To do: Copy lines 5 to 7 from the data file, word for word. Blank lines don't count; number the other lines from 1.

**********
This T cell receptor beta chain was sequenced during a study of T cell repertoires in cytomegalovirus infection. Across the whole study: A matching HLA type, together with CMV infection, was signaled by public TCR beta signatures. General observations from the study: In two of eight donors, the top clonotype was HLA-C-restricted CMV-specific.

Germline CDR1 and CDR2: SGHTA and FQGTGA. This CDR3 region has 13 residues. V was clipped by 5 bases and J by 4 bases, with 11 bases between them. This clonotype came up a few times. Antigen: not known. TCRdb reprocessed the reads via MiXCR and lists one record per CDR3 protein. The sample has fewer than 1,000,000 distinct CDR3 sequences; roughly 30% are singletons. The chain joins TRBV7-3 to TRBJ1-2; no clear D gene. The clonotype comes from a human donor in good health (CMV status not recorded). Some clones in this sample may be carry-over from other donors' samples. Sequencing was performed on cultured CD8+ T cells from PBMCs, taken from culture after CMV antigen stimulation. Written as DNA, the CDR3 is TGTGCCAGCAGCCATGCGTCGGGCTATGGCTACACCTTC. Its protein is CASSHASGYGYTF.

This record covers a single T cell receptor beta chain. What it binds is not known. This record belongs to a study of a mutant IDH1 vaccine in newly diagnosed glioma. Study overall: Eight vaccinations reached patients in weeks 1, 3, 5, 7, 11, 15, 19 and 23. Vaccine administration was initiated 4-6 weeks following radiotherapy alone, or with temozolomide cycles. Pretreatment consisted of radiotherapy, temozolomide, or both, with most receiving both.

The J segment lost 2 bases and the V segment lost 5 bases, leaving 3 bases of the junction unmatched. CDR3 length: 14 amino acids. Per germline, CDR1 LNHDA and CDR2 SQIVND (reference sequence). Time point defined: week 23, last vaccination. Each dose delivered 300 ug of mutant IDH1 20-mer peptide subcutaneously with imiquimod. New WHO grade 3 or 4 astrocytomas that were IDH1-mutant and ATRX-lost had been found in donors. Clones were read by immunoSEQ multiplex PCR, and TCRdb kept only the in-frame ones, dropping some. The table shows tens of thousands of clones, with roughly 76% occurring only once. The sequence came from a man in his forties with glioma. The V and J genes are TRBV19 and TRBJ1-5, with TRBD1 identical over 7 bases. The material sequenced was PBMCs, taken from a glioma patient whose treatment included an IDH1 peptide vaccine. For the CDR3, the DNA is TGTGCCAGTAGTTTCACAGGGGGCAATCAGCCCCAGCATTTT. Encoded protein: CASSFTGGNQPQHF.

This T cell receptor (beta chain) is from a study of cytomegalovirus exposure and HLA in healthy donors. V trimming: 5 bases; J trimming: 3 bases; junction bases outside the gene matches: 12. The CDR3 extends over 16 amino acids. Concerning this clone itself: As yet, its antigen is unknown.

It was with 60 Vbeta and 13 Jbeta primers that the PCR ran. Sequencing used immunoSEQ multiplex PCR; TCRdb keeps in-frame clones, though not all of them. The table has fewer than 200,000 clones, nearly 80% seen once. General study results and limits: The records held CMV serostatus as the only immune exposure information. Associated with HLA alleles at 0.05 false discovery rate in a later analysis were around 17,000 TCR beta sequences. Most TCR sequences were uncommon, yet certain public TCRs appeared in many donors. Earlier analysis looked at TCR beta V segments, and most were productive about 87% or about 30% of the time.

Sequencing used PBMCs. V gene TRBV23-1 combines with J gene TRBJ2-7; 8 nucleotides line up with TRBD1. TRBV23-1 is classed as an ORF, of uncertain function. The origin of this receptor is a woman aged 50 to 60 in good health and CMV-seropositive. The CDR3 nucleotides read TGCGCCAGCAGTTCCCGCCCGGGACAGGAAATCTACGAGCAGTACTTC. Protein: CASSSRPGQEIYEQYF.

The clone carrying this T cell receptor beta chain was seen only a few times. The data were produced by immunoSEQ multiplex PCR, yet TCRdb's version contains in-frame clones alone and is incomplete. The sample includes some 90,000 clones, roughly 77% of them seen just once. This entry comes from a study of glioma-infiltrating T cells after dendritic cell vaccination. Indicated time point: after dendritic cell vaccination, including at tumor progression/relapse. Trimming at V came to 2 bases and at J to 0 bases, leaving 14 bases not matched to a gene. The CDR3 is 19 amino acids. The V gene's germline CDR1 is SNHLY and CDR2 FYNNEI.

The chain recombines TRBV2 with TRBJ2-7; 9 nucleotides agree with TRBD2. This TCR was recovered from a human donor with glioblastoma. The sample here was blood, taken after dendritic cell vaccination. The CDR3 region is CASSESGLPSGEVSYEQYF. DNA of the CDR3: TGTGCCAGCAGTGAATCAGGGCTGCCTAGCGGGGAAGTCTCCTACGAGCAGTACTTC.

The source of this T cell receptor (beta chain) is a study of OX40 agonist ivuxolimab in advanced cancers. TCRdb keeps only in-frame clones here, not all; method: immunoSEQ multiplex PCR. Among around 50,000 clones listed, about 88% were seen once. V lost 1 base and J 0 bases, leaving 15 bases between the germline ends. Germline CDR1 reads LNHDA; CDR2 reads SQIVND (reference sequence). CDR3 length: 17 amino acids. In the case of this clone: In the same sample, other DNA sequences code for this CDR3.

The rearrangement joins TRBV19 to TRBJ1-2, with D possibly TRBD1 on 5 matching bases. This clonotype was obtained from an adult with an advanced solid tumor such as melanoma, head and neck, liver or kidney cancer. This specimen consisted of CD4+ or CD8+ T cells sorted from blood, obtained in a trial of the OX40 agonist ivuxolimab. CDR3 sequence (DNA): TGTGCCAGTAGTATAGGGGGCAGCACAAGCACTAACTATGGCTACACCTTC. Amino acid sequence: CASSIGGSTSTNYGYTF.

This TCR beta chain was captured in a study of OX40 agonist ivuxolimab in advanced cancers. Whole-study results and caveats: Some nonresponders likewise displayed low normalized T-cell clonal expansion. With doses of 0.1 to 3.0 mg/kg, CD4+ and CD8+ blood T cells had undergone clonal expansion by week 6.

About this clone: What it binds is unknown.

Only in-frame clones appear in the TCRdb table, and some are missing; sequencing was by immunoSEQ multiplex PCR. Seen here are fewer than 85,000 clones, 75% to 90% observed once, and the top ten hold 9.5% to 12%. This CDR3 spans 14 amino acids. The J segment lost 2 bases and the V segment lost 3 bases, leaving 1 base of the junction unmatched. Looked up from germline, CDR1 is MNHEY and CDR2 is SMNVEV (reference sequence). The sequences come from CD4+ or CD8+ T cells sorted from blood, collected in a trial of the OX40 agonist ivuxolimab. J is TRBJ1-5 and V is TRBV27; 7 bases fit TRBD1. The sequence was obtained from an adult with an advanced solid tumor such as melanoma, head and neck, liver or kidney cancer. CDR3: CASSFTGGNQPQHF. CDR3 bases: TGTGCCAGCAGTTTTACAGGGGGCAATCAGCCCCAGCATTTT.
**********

This T cell receptor (beta chain) is from a study of cytomegalovirus exposure and HLA in healthy donors. V trimming: 5 bases; J trimming: 3 bases; junction bases outside the gene matches: 12. The CDR3 extends over 16 amino acids. Concerning this clone itself: As yet, its antigen is unknown.

It was with 60 Vbeta and 13 Jbeta primers that the PCR ran. Sequencing used immunoSEQ multiplex PCR; TCRdb keeps in-frame clones, though not all of them. The table has fewer than 200,000 clones, nearly 80% seen once. General study results and limits: The records held CMV serostatus as the only immune exposure information. Associated with HLA alleles at 0.05 false discovery rate in a later analysis were around 17,000 TCR beta sequences. Most TCR sequences were uncommon, yet certain public TCRs appeared in many donors. Earlier analysis looked at TCR beta V segments, and most were productive about 87% or about 30% of the time.

Sequencing used PBMCs. V gene TRBV23-1 combines with J gene TRBJ2-7; 8 nucleotides line up with TRBD1. TRBV23-1 is classed as an ORF, of uncertain function. The origin of this receptor is a woman aged 50 to 60 in good health and CMV-seropositive. The CDR3 nucleotides read TGCGCCAGCAGTTCCCGCCCGGGACAGGAAATCTACGAGCAGTACTTC. Protein: CASSSRPGQEIYEQYF.